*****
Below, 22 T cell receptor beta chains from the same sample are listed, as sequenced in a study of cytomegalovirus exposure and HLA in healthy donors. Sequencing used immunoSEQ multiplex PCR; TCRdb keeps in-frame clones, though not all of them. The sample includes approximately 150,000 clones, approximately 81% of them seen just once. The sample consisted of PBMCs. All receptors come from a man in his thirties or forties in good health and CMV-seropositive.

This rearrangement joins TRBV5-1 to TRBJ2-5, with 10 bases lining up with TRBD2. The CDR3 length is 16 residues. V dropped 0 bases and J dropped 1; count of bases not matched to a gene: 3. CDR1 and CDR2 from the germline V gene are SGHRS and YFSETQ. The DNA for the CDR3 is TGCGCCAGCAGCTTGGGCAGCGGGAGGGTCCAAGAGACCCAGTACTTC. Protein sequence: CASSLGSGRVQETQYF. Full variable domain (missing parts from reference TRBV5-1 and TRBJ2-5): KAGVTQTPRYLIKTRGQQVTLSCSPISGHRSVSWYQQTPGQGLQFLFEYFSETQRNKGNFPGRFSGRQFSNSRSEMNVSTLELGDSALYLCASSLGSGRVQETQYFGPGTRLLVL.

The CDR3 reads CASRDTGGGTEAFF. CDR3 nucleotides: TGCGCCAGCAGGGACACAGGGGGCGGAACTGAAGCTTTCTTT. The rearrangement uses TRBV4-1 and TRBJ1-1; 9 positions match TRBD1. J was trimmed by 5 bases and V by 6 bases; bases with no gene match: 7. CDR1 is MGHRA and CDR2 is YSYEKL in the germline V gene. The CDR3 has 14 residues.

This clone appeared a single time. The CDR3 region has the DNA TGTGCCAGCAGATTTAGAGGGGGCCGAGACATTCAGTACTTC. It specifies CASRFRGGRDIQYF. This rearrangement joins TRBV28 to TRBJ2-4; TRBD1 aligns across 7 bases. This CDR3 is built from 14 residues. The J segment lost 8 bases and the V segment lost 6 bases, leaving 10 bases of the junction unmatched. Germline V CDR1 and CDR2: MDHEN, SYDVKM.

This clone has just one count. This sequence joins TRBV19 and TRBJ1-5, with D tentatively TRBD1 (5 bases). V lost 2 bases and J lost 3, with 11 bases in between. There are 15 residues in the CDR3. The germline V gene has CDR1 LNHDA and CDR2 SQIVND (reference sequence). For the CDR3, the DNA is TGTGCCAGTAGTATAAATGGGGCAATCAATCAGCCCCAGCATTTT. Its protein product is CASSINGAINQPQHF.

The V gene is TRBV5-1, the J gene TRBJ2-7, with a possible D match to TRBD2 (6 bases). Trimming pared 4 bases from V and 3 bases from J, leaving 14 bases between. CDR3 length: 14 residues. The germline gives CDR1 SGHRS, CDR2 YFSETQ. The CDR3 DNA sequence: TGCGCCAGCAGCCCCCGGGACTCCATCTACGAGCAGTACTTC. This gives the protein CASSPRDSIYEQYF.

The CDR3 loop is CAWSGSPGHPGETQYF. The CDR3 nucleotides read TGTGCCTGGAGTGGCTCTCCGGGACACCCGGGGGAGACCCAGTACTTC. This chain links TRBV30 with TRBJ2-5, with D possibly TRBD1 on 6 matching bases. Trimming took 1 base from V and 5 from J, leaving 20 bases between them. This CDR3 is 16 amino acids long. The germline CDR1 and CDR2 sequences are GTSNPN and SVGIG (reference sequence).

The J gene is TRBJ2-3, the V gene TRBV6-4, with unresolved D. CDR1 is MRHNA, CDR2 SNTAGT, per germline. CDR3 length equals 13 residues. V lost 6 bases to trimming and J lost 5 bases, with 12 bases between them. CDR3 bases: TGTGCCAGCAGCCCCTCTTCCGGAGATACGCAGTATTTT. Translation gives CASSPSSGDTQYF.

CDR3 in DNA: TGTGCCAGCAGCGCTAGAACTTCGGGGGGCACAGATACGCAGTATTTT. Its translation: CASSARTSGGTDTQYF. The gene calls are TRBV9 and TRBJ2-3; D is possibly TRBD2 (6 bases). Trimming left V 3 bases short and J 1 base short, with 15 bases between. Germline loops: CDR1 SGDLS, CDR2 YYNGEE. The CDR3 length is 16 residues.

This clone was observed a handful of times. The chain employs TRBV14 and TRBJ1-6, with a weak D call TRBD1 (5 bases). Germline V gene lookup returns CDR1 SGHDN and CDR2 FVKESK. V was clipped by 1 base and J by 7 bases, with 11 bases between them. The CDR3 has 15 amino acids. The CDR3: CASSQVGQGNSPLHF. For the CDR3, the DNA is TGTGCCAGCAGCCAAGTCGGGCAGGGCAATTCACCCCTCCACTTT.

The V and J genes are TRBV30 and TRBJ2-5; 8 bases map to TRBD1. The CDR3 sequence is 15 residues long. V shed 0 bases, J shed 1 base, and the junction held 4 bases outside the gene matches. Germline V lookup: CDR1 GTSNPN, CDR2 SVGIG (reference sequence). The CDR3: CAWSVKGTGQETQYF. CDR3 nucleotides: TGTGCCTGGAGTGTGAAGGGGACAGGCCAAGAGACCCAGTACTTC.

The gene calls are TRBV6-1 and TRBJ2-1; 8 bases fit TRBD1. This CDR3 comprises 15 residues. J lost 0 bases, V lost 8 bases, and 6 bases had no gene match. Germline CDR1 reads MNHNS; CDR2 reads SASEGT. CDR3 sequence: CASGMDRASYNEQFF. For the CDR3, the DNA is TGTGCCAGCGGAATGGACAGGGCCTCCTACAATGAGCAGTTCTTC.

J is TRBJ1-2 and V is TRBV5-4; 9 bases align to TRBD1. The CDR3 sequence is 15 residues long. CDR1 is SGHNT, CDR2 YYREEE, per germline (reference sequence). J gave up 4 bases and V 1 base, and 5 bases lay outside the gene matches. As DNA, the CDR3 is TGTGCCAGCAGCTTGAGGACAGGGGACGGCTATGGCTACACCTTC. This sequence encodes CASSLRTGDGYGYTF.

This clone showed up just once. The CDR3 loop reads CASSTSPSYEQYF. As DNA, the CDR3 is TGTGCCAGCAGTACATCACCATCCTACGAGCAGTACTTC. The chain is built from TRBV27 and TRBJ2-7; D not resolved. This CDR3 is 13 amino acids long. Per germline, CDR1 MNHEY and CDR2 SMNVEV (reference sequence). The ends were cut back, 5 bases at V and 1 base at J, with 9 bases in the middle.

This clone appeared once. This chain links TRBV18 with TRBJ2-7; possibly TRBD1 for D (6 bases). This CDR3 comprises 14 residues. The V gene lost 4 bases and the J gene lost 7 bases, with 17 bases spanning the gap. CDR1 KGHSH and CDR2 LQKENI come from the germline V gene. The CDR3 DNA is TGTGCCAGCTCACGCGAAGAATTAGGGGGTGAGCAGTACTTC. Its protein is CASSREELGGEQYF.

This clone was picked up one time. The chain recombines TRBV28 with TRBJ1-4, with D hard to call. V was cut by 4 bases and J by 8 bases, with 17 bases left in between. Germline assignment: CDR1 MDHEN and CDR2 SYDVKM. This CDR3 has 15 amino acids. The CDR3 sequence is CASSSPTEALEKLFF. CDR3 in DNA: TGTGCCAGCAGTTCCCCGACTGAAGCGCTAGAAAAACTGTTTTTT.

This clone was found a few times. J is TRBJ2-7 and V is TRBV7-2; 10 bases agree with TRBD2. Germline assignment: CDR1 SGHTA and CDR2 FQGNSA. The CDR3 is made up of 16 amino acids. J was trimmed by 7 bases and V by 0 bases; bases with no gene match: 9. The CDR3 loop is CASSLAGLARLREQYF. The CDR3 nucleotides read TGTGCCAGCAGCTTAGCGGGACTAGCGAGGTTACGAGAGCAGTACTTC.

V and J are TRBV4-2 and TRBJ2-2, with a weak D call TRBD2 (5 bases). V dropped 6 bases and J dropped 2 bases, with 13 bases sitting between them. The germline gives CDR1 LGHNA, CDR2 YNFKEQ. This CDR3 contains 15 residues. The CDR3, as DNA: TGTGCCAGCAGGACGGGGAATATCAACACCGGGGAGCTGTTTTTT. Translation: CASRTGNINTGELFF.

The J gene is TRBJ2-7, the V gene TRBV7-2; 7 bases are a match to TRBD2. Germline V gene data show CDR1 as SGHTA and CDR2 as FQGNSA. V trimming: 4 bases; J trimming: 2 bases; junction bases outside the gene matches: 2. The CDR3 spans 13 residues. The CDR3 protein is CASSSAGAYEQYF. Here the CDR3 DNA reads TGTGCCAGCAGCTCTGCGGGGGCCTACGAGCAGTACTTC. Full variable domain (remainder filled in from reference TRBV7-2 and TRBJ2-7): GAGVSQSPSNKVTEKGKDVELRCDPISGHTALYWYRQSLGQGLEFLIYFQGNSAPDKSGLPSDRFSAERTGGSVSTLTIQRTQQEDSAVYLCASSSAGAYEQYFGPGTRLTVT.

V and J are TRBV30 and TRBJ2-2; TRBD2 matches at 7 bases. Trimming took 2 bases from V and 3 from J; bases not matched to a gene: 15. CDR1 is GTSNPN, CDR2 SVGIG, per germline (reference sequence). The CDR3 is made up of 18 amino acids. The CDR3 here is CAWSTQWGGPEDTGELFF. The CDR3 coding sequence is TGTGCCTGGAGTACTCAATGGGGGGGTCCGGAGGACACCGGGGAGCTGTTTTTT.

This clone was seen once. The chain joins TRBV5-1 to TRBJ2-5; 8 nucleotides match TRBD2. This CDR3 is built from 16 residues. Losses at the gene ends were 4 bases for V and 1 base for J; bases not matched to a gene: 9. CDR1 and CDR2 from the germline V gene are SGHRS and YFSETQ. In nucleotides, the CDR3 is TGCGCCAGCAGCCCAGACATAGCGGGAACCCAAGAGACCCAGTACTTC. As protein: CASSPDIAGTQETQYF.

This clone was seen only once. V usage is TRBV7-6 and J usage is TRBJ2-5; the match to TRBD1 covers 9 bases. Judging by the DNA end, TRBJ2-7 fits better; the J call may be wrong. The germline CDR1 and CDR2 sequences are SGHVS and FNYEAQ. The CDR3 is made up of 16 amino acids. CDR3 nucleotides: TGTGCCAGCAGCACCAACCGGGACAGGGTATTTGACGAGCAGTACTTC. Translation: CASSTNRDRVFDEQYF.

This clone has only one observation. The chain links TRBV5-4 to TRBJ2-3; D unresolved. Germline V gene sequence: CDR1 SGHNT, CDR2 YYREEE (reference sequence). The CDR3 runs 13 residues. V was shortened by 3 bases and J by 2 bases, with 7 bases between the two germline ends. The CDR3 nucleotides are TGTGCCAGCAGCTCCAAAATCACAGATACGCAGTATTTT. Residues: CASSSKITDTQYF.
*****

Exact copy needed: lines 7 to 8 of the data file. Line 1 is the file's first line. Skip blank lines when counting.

The CDR3 loop is CAWSGSPGHPGETQYF. The CDR3 nucleotides read TGTGCCTGGAGTGGCTCTCCGGGACACCCGGGGGAGACCCAGTACTTC. This chain links TRBV30 with TRBJ2-5, with D possibly TRBD1 on 6 matching bases. Trimming took 1 base from V and 5 from J, leaving 20 bases between them. This CDR3 is 16 amino acids long. The germline CDR1 and CDR2 sequences are GTSNPN and SVGIG (reference sequence).

The J gene is TRBJ2-3, the V gene TRBV6-4, with unresolved D. CDR1 is MRHNA, CDR2 SNTAGT, per germline. CDR3 length equals 13 residues. V lost 6 bases to trimming and J lost 5 bases, with 12 bases between them. CDR3 bases: TGTGCCAGCAGCCCCTCTTCCGGAGATACGCAGTATTTT. Translation gives CASSPSSGDTQYF.